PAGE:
Good morning to you over there in India and you over there the United Kingdom, and you in South Africa. Bojour France! Hola Mexico! Kon’ichiwa Japan! Thank you to all of you from all over the world that have stopped by to check out the blog or look at the pictures. It’s June 20, 2020 and the numbers are starting to tell the numbers I was worried about. The county that I live in has seen an increase in cases and my city has had the most Covid related demises. Anyhow, I did what I do most mornings and that is to get lost in Youtube. By the way, is there something I can do for this addiction? It is quiet dangerous to have it set to autoplay as it will start loading music that it thinks you are going to enjoy and it is 99.9% accurate. This morning I was still on the Chrissy Hynde kick and had been vegging out on that gorgeous metallic powder blue telecaster she plays, when I looked at the Up Next section and saw the words FANNY. (insert juvenile giggles here…huhuhuhuhuh.) I pressed play because I saw a lady playing bass and if you have read any of my posts, you will know that I have a thang for bass and I am a little partial to the Fender sound, only because I can tell a Fender Bass by the tone without even looking at it, other than that, I wouldn’t know a Yamaha from an Ibanez bass.

Fanny was an all girl group from Los Angeles, California featuring Jean (bass/vocals) and June (guitar/vocals) Millington, Nickey Barclay (Keyboards) and Cam Davis (drums). It was interesting to learn that June and Jean are Philippine-American as I too have cousins that were born on a base in Manila back in the 70’s. Press play…

The singing bass player!!! You go girl!!!!

The thing about me also is that I go a little gaga over female musicians. Maybe that is why I tried so hard to get good photos of any of the female performers when ever I was in attendance at a performance. Maybe it was also that little girl still inside of me with all those big dreams happily watching another “little” girls living theirs. It is okay to be happy for others, really. Even while I was chasing my dreams of getting the perfect shot, and not fame or rating or to keep a job. I am just a weirdo with a camera, that is all, not trying to get “likes” follows” , “go viral” or “yadda” yadda”. Yesterday, I cried, most of the morning, but kept up with my exercise routine as I didn’t want to fall into despair. You know something, it was okay to cry and let that shit out. Yes, I did say a few choice FUs out loud directed to things and people that I wish I could tell to their faces but won’t and not because I am afraid but because they are not worth it, really. It felt amazing.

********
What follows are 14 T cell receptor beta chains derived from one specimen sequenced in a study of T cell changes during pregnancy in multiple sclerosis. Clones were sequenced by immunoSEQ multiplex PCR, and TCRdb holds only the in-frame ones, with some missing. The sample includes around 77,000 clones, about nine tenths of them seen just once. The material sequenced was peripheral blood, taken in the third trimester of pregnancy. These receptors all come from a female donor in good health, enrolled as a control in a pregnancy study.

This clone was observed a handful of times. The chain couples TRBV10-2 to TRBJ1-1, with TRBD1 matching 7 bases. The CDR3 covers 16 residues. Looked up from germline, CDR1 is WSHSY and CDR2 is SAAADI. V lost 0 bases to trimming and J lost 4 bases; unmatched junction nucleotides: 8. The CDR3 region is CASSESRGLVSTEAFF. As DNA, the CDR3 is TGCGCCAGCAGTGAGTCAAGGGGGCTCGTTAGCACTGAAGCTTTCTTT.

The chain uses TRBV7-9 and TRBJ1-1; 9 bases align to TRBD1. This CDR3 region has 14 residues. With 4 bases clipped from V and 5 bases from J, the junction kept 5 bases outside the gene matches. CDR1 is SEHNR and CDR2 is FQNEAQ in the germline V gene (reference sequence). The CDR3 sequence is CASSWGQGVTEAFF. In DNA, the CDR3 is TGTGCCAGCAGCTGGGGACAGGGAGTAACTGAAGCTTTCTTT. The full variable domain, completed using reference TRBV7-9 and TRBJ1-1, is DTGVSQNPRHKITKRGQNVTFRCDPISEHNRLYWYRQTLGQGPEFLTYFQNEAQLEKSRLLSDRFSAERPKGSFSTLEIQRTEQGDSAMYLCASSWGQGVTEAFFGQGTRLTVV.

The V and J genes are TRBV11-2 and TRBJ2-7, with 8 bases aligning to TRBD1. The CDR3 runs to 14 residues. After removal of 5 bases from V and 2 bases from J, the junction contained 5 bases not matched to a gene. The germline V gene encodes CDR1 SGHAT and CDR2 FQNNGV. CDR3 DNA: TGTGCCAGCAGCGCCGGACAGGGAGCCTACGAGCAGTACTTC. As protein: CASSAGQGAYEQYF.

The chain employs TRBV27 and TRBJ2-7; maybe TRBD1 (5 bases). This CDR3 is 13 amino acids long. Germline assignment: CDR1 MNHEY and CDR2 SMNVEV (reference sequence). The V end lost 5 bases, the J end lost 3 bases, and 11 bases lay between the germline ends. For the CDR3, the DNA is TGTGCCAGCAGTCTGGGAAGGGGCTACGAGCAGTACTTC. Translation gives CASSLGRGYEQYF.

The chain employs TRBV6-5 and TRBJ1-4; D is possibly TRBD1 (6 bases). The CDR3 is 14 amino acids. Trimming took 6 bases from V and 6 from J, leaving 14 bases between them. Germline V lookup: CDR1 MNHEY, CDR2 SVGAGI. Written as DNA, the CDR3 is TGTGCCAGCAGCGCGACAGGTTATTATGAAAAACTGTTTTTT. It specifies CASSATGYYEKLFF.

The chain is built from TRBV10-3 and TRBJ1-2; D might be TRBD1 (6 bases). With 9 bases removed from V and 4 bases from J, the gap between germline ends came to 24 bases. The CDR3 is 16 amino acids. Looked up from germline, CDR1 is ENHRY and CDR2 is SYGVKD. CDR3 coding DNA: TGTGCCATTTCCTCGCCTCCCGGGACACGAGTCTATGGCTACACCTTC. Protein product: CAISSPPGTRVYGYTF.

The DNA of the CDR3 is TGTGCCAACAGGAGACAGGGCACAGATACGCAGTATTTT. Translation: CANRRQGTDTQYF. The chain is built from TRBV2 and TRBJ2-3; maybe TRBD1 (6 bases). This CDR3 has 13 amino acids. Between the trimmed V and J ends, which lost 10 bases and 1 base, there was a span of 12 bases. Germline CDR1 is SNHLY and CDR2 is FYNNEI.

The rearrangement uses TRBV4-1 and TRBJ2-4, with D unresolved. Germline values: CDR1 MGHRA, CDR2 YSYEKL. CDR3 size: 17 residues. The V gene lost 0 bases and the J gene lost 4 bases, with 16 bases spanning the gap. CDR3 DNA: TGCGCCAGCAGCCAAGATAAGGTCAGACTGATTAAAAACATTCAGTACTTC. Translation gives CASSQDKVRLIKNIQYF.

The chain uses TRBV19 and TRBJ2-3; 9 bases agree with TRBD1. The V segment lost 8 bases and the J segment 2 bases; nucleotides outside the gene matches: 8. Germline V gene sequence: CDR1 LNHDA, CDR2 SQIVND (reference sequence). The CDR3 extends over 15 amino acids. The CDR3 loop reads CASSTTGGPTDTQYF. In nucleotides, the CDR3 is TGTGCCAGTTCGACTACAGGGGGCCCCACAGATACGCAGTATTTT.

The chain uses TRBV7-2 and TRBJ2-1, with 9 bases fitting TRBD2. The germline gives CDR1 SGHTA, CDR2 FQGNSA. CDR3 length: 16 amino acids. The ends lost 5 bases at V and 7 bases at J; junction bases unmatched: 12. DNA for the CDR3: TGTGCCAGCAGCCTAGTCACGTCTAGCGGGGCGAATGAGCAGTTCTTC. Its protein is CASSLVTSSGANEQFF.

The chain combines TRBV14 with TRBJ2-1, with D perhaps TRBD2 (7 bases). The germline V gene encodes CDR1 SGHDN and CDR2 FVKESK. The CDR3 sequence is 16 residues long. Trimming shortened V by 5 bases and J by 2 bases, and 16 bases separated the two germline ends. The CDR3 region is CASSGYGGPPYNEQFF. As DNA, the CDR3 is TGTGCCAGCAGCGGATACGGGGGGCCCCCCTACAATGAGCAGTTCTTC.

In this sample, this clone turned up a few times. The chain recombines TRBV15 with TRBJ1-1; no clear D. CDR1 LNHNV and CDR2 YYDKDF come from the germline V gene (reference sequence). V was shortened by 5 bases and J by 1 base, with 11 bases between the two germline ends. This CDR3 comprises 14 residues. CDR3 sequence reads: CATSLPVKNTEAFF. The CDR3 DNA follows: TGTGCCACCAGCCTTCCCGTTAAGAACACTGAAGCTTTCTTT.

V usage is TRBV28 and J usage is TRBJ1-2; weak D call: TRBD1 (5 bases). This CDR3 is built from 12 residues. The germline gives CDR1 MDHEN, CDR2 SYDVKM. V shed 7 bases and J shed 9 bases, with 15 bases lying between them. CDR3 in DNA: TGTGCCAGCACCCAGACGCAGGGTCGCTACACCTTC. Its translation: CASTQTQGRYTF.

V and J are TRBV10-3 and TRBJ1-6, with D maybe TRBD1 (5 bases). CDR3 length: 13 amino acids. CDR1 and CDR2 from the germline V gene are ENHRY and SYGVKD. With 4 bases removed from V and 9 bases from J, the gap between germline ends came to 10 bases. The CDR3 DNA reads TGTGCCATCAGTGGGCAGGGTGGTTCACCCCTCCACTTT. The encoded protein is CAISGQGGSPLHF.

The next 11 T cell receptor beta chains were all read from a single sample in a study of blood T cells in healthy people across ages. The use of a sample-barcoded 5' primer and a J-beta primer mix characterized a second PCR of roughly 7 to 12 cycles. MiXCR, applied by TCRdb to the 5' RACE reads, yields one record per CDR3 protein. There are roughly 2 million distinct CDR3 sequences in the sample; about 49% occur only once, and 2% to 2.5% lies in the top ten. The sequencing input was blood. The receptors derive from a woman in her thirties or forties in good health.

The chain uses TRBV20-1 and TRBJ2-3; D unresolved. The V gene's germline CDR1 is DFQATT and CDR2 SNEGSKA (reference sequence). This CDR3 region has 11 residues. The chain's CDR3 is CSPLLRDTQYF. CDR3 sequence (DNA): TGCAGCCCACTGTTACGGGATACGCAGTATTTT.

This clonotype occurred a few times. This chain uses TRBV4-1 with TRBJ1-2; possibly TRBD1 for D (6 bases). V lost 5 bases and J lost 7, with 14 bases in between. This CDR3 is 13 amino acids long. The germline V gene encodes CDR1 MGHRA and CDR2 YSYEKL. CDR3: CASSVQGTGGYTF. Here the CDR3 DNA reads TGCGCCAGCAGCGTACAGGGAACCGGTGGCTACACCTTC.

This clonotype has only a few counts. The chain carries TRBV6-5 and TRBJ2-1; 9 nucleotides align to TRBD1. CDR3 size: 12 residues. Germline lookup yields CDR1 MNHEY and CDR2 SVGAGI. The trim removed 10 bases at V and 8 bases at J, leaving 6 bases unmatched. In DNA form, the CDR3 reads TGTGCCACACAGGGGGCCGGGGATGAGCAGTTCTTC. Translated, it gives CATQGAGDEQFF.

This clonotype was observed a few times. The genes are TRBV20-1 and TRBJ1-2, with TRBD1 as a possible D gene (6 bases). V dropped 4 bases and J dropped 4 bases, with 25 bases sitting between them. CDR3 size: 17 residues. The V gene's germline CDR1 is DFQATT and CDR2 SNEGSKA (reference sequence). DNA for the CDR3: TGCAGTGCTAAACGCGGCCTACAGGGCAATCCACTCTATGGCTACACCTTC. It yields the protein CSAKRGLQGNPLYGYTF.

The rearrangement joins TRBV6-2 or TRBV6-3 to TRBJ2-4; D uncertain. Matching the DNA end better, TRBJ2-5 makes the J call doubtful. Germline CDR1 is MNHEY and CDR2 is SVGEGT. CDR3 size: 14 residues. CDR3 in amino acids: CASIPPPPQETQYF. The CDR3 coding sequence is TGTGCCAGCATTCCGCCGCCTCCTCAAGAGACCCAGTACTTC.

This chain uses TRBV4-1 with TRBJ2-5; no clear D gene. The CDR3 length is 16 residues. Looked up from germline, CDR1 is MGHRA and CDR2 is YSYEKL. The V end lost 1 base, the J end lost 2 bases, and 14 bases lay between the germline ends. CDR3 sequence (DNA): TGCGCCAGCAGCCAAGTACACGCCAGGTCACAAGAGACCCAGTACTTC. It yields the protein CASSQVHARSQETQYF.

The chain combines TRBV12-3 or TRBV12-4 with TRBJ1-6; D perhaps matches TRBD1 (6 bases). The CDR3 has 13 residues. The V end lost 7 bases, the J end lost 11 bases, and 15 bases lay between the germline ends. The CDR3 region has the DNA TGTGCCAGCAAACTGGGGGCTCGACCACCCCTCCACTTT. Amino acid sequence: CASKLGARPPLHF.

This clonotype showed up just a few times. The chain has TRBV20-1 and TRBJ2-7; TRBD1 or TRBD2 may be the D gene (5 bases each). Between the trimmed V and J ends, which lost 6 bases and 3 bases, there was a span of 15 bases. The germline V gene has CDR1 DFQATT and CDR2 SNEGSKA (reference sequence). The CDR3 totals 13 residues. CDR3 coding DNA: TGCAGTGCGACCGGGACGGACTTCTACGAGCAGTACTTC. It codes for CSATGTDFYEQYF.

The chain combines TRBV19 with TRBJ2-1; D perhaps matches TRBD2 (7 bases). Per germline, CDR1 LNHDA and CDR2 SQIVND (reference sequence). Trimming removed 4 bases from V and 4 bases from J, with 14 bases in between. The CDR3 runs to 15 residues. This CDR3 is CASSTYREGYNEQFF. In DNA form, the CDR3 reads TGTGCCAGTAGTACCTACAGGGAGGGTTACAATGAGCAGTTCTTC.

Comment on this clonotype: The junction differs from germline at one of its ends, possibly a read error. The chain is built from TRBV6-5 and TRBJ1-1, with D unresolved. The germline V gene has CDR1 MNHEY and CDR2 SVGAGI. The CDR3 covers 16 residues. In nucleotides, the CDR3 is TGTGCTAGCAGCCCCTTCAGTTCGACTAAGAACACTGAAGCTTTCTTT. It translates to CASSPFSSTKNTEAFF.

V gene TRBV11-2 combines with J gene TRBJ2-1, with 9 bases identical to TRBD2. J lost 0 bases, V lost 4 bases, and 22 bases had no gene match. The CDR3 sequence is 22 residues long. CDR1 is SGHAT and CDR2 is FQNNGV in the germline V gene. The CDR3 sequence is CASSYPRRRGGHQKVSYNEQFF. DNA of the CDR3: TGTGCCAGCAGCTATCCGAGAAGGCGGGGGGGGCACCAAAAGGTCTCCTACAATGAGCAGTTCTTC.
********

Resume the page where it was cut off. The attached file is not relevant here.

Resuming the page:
My eye lids were swollen from crying. …but I can still smile…50 years of wearing that mask.

When I first saw the video, Jean reminded me of my Auntie Erlinda with her beautiful tanned legs and long hair. I could see why my Uncle Danny married her while he was there in the Air Force. I am sure that my Uncle and possibly, my own father had heard of this band as they both were admirers of women entertainers and quite honestly, my Dad and Uncles didn’t really see gender or race as a weakness, they only instilled in all of us to be good or the best at what we were going to do with our lives. My Dad had three daughters and two step-daughters to raise along with my Mom back in the 70s. He didn’t get to teach us how to shave but he did go and buy our feminine products, and didn’t say a word about it. I remember my Dad used to often say, “If you are going to be a garbage man, then be the best God damned garbage man, EVER!” There was no arguing with him. Because of my Dad, I learned about Aretha, oh and Patsy and Babs. He loved Babs and had a thing for Linda and the Stone Ponies. My Dad was the greatest influence in my musical tastes and in my attitude really. I am sure he would have told me to follow the rules and he would have been right. He also told many stories. One of the tales I fondly remember was the one about him getting pulled over with my older sisters in his car. Those were my blonde haired blue eyed sisters. My Dad was 5’7′ and had dark skin and eyes. They police that had pulled him over in Compton believed him after my sisters called him “Dad.”